Why This Default Debate Is Different

Townhall.com Staff
Posted: Jul 11, 2011 9:51 AM
Why This Default Debate Is Different
Things were different the last time a Democratic president and a Republican House played a drawn-out game of chicken with the “full faith and credit” of the United States. That was the mid-1990s, when Newt Gingrich, then the new Speaker of the House, seemed to see himself as a Man of History. Like today’s tea partiers, Gingrich was supremely self-confident that his party’s decisive takeover of the House represented a broad shift and a mandate for drastic cuts in spending and a balanced budget.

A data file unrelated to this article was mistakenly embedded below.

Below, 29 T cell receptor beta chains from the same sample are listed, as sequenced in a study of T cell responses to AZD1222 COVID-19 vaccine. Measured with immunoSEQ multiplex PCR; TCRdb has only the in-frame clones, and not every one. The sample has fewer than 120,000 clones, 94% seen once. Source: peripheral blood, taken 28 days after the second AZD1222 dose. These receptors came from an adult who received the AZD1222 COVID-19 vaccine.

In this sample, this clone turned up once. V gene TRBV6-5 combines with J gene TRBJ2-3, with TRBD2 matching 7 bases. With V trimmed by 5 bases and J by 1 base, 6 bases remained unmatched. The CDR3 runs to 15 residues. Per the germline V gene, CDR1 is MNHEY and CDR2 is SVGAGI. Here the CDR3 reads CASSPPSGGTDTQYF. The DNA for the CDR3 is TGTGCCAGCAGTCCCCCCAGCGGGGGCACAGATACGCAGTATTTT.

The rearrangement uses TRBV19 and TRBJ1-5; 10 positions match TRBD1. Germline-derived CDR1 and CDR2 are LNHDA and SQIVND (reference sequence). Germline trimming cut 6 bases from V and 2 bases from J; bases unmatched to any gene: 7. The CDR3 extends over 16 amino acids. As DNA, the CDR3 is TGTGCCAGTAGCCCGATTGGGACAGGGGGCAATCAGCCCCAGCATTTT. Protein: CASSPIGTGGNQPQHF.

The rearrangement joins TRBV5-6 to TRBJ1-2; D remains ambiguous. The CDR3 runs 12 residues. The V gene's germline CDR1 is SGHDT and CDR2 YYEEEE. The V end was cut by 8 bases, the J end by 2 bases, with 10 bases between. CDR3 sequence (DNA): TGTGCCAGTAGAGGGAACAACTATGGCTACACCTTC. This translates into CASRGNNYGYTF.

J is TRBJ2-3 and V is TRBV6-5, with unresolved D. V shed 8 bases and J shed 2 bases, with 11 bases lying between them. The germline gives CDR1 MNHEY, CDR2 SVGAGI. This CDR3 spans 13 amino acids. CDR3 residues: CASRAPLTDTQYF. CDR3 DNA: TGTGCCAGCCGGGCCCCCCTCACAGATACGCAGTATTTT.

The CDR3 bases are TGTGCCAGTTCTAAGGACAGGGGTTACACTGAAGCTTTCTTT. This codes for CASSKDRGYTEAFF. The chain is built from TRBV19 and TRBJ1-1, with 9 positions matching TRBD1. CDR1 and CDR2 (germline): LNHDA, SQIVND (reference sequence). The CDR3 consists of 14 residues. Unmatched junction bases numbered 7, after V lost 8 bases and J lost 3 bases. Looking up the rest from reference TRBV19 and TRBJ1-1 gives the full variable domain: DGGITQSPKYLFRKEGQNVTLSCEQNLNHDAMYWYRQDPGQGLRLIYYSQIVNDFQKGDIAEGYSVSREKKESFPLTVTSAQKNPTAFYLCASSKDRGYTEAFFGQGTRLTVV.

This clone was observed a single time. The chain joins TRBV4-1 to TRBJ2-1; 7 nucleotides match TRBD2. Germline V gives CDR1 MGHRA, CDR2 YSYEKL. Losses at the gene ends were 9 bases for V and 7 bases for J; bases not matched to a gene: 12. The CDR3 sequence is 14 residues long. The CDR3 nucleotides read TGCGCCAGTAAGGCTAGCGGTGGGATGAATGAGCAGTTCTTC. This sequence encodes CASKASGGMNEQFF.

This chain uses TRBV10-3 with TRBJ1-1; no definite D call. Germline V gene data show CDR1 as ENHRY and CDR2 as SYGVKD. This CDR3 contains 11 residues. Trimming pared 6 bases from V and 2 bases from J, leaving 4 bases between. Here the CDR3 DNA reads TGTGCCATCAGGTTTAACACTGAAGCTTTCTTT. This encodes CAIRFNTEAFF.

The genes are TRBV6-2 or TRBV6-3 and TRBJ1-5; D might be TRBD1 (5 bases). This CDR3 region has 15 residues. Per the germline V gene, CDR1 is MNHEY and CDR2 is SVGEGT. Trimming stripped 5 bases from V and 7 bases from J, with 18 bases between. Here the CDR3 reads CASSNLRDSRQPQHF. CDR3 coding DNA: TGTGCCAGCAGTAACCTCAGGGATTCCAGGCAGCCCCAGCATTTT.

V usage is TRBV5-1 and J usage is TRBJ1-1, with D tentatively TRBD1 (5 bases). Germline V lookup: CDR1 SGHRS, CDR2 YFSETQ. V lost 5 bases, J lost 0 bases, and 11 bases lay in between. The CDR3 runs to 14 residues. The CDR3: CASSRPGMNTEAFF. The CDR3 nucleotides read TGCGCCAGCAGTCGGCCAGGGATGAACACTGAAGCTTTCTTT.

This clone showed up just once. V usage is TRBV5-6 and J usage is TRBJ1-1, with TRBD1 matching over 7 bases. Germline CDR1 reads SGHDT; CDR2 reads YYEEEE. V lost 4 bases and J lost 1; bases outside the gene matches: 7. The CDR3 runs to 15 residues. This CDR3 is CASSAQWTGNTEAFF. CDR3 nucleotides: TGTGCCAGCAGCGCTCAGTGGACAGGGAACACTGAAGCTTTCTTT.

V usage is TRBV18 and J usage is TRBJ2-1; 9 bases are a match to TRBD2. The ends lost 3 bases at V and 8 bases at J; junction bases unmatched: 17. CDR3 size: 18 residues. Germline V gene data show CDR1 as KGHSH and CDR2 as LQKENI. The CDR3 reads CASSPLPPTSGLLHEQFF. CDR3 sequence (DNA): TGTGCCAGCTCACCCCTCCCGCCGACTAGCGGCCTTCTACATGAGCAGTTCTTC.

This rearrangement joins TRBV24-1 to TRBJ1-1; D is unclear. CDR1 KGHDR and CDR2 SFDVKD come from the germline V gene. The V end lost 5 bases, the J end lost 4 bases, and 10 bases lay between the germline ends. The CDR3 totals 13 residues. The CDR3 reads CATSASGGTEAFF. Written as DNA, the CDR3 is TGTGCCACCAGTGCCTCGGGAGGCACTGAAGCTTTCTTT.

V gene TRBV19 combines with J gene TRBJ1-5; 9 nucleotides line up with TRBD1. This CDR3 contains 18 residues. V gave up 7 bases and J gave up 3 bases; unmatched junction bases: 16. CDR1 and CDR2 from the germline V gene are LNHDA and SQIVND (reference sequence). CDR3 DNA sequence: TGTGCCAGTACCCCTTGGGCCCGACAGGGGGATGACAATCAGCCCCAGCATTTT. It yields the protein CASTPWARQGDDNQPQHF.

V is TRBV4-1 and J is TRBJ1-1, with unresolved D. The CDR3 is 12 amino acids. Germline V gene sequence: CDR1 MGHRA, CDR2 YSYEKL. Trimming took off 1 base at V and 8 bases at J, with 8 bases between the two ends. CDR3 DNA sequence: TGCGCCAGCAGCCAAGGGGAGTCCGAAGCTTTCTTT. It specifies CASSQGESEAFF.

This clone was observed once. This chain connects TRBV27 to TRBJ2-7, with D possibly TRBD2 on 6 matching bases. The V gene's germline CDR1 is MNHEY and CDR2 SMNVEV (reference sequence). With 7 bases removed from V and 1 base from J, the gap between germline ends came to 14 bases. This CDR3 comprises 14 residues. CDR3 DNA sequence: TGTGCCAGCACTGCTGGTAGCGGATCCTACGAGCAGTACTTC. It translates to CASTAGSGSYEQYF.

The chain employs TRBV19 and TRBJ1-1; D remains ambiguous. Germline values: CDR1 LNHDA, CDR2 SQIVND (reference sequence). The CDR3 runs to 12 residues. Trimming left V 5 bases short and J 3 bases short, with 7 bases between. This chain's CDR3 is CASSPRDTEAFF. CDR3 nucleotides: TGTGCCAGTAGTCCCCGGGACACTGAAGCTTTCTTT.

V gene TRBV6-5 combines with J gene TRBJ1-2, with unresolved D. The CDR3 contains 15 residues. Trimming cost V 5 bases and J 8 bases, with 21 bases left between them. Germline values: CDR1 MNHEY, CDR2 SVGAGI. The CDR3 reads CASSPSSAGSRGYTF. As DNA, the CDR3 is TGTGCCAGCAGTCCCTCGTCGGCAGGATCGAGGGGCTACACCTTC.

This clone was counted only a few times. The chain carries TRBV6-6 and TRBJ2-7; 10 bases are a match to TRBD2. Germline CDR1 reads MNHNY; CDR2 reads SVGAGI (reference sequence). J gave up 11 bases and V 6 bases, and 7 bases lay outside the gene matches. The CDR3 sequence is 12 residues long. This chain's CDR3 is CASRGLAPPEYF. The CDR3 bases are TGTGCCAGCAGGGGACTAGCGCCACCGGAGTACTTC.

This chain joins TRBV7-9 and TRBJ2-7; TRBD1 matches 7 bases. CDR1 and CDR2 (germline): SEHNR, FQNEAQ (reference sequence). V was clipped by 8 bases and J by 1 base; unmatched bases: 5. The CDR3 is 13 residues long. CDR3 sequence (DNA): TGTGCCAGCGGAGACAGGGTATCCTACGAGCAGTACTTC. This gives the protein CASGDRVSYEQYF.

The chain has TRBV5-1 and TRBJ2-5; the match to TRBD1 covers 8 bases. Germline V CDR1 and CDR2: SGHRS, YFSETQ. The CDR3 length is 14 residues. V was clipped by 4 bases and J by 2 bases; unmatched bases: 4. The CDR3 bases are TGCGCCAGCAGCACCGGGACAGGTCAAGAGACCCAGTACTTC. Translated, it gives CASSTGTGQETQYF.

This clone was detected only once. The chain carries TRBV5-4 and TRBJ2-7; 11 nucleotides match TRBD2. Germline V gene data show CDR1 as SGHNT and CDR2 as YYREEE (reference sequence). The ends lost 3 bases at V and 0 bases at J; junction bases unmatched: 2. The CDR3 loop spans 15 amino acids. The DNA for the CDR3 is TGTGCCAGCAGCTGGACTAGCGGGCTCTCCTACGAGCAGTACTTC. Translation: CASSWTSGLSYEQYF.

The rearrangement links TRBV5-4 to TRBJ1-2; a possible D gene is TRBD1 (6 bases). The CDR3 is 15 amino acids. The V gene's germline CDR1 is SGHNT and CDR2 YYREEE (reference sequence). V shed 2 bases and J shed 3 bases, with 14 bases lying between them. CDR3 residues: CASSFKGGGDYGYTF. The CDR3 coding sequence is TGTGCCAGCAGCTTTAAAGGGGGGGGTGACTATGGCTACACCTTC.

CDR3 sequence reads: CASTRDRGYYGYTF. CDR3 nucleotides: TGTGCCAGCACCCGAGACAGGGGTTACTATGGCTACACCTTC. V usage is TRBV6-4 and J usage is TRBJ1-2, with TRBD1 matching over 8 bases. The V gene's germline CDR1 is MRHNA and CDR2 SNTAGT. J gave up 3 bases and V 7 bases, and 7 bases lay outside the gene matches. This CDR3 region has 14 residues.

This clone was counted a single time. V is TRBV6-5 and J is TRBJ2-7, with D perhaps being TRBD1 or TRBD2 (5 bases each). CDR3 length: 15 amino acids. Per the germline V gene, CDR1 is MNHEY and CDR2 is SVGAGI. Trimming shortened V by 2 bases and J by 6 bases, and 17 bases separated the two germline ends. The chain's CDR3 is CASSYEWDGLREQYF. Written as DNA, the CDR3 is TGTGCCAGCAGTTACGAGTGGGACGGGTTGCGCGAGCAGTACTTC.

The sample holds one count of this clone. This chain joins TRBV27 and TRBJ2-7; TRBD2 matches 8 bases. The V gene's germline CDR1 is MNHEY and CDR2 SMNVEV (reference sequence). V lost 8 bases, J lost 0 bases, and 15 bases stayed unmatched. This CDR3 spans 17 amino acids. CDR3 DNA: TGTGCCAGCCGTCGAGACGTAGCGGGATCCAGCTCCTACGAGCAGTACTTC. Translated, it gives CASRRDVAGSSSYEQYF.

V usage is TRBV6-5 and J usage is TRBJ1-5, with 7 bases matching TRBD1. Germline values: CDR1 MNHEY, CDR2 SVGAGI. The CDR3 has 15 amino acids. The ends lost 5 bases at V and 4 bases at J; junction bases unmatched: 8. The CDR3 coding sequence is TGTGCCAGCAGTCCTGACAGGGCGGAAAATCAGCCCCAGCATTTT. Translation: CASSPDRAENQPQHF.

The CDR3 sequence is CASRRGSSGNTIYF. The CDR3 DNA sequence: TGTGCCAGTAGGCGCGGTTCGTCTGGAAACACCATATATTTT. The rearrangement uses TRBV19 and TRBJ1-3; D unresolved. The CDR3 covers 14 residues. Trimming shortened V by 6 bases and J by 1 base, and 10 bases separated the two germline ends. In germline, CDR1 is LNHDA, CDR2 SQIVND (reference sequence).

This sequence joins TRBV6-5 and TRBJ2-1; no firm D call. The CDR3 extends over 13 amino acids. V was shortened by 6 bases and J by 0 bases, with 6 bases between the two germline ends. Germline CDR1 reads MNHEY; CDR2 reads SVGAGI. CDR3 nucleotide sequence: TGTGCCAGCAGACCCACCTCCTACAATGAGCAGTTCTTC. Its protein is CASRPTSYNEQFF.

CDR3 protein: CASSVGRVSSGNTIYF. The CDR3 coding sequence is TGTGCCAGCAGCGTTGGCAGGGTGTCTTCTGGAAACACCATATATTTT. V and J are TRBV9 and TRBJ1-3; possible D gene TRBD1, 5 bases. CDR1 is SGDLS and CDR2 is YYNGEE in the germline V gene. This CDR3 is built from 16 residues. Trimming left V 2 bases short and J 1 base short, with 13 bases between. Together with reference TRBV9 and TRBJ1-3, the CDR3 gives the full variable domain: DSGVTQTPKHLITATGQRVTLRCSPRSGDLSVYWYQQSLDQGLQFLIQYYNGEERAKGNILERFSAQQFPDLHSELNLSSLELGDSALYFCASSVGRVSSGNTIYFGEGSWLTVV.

Yet after Gingrich and Majority Leader Dick Armey suggested they might go so far as to allow the government to default on its debt, the political mood changed dramatically. Standard & Poor’s and Moody’s issued warnings and Wall Street, whose views were channeled by then-Federal Reserve Chairman Alan Greenspan in private meetings with Republicans, made its unhappiness known. Following two unpopular government shutdowns, “the idea of default became so politically charged that few people wanted to be associated with it any longer,” former Treasury Secretary Robert Rubin wrote in his 2003 memoir, In An Uncertain World. “At some point, our opponents simply stopped fighting.”